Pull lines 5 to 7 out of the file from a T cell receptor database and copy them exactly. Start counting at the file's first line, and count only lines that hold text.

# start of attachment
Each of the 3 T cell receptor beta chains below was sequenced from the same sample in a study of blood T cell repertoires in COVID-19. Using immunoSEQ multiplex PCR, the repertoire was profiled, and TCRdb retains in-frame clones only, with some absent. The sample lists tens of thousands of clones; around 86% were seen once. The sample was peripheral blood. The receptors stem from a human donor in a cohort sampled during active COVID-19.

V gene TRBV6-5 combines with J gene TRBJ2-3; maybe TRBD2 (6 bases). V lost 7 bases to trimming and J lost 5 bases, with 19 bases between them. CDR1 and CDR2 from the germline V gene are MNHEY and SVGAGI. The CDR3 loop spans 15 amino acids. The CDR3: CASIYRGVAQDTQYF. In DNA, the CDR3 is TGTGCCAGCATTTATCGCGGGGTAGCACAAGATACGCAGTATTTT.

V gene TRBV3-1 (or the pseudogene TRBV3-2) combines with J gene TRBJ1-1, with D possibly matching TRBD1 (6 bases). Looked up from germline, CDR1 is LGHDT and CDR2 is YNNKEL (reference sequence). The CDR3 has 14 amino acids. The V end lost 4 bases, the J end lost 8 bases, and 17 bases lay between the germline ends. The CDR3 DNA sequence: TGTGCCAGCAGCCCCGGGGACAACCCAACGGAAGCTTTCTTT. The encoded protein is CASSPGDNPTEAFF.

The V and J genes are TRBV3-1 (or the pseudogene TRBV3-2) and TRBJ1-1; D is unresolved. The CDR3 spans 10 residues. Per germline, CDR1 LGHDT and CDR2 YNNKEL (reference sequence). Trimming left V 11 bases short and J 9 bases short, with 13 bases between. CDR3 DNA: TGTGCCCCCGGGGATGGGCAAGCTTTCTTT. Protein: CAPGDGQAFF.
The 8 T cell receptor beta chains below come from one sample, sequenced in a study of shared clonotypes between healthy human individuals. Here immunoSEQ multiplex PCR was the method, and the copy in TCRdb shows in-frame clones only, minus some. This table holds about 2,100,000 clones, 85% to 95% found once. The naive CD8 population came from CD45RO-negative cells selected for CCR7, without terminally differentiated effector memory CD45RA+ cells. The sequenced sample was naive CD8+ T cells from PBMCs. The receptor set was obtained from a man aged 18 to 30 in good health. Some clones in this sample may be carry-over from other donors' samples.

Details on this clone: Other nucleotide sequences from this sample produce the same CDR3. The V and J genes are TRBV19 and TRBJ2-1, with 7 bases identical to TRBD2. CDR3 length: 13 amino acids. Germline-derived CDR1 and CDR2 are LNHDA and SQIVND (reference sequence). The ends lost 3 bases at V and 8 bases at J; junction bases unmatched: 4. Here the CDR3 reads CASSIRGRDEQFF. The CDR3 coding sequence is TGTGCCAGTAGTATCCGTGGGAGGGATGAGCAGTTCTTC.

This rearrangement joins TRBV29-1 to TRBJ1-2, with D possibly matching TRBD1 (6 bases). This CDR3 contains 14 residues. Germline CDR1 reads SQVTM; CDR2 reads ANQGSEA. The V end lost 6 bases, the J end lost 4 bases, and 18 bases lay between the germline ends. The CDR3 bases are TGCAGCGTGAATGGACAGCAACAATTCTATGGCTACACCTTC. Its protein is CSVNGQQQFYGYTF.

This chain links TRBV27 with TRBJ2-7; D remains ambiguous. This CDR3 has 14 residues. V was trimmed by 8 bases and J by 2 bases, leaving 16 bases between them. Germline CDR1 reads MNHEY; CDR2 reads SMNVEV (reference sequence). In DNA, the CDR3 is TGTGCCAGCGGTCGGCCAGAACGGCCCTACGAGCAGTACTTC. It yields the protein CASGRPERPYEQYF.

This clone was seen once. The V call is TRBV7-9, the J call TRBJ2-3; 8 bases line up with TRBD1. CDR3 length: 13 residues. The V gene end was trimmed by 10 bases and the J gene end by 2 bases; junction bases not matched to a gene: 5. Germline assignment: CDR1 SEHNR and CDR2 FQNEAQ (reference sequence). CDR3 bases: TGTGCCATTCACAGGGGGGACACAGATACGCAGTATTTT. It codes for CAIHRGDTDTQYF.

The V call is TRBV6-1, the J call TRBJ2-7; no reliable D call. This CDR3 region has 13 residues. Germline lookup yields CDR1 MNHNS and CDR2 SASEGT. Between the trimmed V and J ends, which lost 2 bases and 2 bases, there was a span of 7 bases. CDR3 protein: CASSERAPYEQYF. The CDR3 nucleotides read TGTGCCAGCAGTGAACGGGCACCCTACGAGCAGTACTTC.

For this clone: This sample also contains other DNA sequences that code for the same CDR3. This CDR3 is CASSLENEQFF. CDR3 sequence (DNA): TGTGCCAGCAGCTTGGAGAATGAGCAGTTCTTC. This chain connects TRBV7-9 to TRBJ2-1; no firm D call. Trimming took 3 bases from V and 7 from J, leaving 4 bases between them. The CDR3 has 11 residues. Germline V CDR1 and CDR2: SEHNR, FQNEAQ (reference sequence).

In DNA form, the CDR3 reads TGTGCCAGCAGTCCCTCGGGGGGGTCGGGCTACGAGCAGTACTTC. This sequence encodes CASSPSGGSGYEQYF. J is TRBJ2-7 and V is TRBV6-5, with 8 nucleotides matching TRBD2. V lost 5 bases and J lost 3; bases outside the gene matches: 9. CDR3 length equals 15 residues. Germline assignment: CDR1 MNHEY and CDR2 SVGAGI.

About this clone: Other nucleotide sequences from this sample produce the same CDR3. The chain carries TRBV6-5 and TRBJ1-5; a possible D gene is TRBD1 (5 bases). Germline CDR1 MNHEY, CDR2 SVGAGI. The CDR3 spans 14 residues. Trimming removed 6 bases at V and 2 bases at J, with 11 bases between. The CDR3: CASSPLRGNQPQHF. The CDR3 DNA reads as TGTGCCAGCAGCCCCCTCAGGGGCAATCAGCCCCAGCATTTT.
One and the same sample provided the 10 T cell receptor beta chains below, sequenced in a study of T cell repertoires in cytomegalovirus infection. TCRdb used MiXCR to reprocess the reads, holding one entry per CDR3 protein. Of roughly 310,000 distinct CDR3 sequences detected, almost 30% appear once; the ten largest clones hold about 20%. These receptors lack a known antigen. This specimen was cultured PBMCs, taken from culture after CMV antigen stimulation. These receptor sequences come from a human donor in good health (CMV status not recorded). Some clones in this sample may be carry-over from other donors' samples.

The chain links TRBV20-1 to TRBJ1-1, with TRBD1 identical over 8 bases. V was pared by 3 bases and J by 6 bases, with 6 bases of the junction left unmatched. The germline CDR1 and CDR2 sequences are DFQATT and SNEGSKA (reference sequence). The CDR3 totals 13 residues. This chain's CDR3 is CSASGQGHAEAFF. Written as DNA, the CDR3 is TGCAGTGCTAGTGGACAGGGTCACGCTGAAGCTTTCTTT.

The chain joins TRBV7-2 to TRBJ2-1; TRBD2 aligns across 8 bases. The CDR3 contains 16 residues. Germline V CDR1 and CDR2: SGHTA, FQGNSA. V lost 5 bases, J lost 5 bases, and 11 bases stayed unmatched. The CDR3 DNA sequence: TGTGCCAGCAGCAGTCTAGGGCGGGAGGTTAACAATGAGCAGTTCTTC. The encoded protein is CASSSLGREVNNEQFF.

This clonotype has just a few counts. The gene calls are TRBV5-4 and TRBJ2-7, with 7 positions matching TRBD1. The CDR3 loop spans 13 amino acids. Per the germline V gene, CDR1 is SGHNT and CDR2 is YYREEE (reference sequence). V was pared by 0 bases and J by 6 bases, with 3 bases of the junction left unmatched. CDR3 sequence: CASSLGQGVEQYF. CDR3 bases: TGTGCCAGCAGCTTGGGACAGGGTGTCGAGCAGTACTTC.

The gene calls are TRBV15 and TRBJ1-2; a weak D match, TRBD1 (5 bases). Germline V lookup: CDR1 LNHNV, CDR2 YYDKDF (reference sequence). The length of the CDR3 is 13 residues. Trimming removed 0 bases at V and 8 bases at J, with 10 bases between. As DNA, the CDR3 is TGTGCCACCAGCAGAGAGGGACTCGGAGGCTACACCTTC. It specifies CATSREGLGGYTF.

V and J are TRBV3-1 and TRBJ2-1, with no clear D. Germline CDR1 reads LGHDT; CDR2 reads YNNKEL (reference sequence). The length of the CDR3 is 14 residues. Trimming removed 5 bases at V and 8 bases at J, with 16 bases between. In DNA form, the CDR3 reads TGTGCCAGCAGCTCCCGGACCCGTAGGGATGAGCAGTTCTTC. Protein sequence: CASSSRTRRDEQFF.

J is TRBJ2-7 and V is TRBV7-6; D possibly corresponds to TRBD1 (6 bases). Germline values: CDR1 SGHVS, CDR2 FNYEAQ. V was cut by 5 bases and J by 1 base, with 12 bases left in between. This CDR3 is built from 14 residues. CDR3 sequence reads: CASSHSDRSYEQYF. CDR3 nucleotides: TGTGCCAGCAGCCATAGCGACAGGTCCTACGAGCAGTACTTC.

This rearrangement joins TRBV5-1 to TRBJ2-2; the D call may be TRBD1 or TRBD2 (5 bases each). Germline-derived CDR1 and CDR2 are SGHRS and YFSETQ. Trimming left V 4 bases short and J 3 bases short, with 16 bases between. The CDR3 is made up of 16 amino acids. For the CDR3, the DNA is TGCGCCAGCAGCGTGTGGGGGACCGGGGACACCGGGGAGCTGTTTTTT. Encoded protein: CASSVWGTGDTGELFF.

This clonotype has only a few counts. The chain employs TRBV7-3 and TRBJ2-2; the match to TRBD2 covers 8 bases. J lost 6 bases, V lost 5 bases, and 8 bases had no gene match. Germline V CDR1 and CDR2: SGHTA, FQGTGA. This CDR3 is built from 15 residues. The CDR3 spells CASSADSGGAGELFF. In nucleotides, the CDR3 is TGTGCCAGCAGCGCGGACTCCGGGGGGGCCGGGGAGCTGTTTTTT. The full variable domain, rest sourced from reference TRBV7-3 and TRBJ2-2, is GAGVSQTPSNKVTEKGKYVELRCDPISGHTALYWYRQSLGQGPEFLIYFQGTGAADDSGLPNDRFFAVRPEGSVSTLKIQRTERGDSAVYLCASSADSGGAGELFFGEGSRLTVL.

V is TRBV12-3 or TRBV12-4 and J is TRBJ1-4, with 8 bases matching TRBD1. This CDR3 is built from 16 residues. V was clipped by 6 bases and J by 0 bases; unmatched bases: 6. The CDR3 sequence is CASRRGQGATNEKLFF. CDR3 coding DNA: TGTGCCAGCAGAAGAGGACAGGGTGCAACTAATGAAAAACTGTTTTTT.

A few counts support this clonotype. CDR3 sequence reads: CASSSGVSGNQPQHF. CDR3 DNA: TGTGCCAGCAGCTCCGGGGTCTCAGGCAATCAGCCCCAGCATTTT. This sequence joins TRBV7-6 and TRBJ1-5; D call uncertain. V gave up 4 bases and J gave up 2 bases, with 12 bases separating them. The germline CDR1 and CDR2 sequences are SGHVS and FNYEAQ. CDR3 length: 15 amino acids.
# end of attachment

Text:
The 8 T cell receptor beta chains below come from one sample, sequenced in a study of shared clonotypes between healthy human individuals. Here immunoSEQ multiplex PCR was the method, and the copy in TCRdb shows in-frame clones only, minus some. This table holds about 2,100,000 clones, 85% to 95% found once. The naive CD8 population came from CD45RO-negative cells selected for CCR7, without terminally differentiated effector memory CD45RA+ cells. The sequenced sample was naive CD8+ T cells from PBMCs. The receptor set was obtained from a man aged 18 to 30 in good health. Some clones in this sample may be carry-over from other donors' samples.

Details on this clone: Other nucleotide sequences from this sample produce the same CDR3. The V and J genes are TRBV19 and TRBJ2-1, with 7 bases identical to TRBD2. CDR3 length: 13 amino acids. Germline-derived CDR1 and CDR2 are LNHDA and SQIVND (reference sequence). The ends lost 3 bases at V and 8 bases at J; junction bases unmatched: 4. Here the CDR3 reads CASSIRGRDEQFF. The CDR3 coding sequence is TGTGCCAGTAGTATCCGTGGGAGGGATGAGCAGTTCTTC.

This rearrangement joins TRBV29-1 to TRBJ1-2, with D possibly matching TRBD1 (6 bases). This CDR3 contains 14 residues. Germline CDR1 reads SQVTM; CDR2 reads ANQGSEA. The V end lost 6 bases, the J end lost 4 bases, and 18 bases lay between the germline ends. The CDR3 bases are TGCAGCGTGAATGGACAGCAACAATTCTATGGCTACACCTTC. Its protein is CSVNGQQQFYGYTF.